brain imagesA new £6.9 million study to detect early signs of Alzheimer’s disease has been launched.

Funded by the National Institute of Health Research and the Medical Research Council (MRC), the Deep and Frequent Phenotyping study hopes to dramatically improve the success rate of clinical trials for treatments in Alzheimer’s disease.

The research project has been designed to identify biomarkers, which can detect the occurrence of Alzheimer’s very early on in the progression of the disease – when a person may have no obvious symptoms.

Between 2002 and 2012, 99% of clinical trials into treatments for Alzheimer’s disease failed. A probable reason for the high failure rate is that treatments are being tested on those who already have irreparable damage to the brain. It is likely that treatments will be more effective in slowing or stopping further at onset of dementia at earlier stages of the disease. Also, by targeting people in the earlier stages, it should be possible to design better clinical trials for treatments that make a real difference and improve people’s lives.

The multisite team, led by the University of Oxford, will work with colleagues at 8 UK universities and the Alzheimer’s Society, with the project also receiving support from a coalition of biopharma companies. 

Together, the researchers will perform up to 50 tests on 250 volunteers from Dementias Platform UK cohorts, including new tests that have never been used before to detect dementia. The tests will include wearable devices that will give researchers detailed information on people’s movement and gait, and sophisticated retinal imaging that will look at subtle changes affecting a person’s central and peripheral vision.

These potential new biomarkers will be used alone and alongside tests such as brain imaging and assessment of memory and other cognitive functions. They will allow the researchers to recognise the early stages of the disease and those who may be suitable for trials of possible treatments.

An estimated 46.8 million people worldwide were living with dementia in 2015, and with an ageing population in most developed countries, predictions suggest this number may double by 2050. Currently, there is no known cure for the disease, and few available treatments treat symptoms of the disease, rather than slow or stop its progression.

Professor Simon Lovestone, lead researcher and Professor of Translational Neuroscience at the University of Oxford, said: “We know that Alzheimer’s disease starts long before it is noticed by those with the disease or their doctor. Previous studies have shown changes to the brain as early as 10 to 20 years before symptoms arise. If we can identify the biomarkers present in this very early stage, we have the chance of treating the disease earlier, which is vital if we are to prevent damage to people’s memory and thinking. We’re indebted to those volunteers taking part in the study whose time and effort will make a real difference to our ability to diagnosis and treat this disease.”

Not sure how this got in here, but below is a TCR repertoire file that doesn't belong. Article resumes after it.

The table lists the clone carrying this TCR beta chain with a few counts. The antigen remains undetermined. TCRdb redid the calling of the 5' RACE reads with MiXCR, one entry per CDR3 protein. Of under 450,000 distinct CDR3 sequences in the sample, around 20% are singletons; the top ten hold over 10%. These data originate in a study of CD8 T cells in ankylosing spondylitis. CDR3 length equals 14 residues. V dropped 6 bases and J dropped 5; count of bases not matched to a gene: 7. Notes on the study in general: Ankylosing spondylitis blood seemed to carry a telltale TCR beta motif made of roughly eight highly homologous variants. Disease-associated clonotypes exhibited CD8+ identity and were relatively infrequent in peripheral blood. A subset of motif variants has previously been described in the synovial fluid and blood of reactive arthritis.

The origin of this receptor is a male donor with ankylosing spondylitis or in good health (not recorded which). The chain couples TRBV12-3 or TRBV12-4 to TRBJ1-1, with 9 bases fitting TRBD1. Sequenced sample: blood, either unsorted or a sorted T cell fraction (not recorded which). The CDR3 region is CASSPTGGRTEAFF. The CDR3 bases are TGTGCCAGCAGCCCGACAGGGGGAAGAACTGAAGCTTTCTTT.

Dr Rob Buckle, director of science programmes at the MRC, said: “This is the first major clinical study based on Dementias Platform UK and the results could be game changing for dementia research. Our goal is to find treatments that can slow down or even stop the progression of Alzheimer’s disease. Finding biomarkers for clinical trials is crucial for fast-tracking decisions as to whether a trial should stop or continue, and the faster we can find out which drugs work and which ones don’t, the faster we can benefit patients. An ability to deliver more cost-effective clinical trials would also encourage investment and increase the number of such studies in the future.”

Secretary of State for Health, Jeremy Hunt, said: “Dementia can be a heart-breaking condition, but it is my mission as Health Secretary to make this country the best place in the world to get a dementia diagnosis and support, as well as being a global leader in the effort to find a cure.  This extra investment is a vital step forwards towards that goal.”

The partners involved in the study are: University of Oxford, University of Cambridge, University College London, King's College London, West London Mental Health Trust/Imperial College London, Newcastle University, University of Manchester, University of Edinburgh, Cambridge Cognition, Imanova, Aridhia, Exprodo, Sage Bionetworks, TrialSpark, Optos, IXICO, Berry Consultants, AstraZeneca /MedImmune and the Alzheimer’s Society.